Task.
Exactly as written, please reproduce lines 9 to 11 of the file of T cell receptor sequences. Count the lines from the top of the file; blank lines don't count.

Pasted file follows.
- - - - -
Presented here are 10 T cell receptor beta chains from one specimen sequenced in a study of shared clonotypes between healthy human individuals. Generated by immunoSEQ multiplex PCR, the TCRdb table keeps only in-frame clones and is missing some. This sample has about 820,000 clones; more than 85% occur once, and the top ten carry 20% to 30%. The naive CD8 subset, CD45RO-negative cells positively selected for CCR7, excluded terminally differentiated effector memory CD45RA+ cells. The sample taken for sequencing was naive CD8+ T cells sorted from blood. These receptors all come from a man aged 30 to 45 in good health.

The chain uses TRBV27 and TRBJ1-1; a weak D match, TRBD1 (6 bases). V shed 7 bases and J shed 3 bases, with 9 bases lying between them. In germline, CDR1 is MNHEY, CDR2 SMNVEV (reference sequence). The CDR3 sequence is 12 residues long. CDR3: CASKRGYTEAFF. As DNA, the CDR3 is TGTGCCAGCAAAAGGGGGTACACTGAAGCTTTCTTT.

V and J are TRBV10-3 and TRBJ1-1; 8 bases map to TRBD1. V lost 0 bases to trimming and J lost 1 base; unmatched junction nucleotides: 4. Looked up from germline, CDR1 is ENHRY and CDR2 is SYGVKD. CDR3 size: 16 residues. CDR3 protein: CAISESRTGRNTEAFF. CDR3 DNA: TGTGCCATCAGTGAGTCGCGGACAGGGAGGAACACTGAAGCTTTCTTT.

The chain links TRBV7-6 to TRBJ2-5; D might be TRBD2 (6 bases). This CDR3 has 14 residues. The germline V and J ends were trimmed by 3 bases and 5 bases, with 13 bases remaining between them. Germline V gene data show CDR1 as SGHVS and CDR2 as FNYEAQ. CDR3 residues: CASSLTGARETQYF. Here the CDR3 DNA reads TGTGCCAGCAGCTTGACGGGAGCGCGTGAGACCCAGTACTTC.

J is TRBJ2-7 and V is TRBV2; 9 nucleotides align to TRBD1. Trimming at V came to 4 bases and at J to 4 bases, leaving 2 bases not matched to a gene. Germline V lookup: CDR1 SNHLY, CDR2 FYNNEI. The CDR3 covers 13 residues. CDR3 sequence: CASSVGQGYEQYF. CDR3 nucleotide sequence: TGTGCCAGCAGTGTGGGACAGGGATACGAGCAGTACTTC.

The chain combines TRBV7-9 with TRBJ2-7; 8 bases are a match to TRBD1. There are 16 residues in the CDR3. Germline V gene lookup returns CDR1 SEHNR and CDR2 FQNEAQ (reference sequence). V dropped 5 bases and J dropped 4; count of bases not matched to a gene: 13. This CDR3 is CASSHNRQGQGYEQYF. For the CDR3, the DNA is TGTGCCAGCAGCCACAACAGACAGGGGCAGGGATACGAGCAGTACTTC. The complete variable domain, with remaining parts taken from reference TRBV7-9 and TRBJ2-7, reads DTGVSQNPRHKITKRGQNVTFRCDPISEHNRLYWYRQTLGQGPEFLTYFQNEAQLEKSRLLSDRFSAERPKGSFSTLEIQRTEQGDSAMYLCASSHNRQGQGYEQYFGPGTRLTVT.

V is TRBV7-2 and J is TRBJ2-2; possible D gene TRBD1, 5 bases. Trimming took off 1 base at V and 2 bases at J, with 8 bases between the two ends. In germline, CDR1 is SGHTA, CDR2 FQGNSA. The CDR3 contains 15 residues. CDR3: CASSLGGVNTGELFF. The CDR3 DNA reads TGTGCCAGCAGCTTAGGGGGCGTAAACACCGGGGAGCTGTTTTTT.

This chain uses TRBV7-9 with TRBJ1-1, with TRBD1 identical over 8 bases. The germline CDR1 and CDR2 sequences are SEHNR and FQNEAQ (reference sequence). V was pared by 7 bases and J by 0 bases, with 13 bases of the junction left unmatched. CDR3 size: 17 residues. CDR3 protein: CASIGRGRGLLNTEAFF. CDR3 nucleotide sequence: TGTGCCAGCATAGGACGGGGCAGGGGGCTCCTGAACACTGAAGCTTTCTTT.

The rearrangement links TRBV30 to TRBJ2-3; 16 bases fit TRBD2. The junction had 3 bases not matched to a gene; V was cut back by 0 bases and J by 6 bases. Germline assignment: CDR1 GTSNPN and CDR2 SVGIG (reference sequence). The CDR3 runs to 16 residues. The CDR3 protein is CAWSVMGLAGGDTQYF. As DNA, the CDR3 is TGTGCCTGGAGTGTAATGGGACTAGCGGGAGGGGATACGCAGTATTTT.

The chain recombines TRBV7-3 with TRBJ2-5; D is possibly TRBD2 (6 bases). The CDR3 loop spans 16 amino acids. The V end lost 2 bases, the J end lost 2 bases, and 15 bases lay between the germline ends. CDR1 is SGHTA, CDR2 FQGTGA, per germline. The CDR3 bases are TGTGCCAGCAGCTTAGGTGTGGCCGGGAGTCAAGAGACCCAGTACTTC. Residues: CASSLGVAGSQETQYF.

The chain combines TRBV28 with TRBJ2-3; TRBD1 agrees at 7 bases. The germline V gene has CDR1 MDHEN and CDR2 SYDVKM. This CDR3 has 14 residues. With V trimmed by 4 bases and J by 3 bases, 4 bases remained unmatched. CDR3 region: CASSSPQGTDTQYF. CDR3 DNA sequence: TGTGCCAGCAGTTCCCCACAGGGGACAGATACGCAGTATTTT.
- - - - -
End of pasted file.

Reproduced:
The rearrangement links TRBV30 to TRBJ2-3; 16 bases fit TRBD2. The junction had 3 bases not matched to a gene; V was cut back by 0 bases and J by 6 bases. Germline assignment: CDR1 GTSNPN and CDR2 SVGIG (reference sequence). The CDR3 runs to 16 residues. The CDR3 protein is CAWSVMGLAGGDTQYF. As DNA, the CDR3 is TGTGCCTGGAGTGTAATGGGACTAGCGGGAGGGGATACGCAGTATTTT.

The chain recombines TRBV7-3 with TRBJ2-5; D is possibly TRBD2 (6 bases). The CDR3 loop spans 16 amino acids. The V end lost 2 bases, the J end lost 2 bases, and 15 bases lay between the germline ends. CDR1 is SGHTA, CDR2 FQGTGA, per germline. The CDR3 bases are TGTGCCAGCAGCTTAGGTGTGGCCGGGAGTCAAGAGACCCAGTACTTC. Residues: CASSLGVAGSQETQYF.

The chain combines TRBV28 with TRBJ2-3; TRBD1 agrees at 7 bases. The germline V gene has CDR1 MDHEN and CDR2 SYDVKM. This CDR3 has 14 residues. With V trimmed by 4 bases and J by 3 bases, 4 bases remained unmatched. CDR3 region: CASSSPQGTDTQYF. CDR3 DNA sequence: TGTGCCAGCAGTTCCCCACAGGGGACAGATACGCAGTATTTT.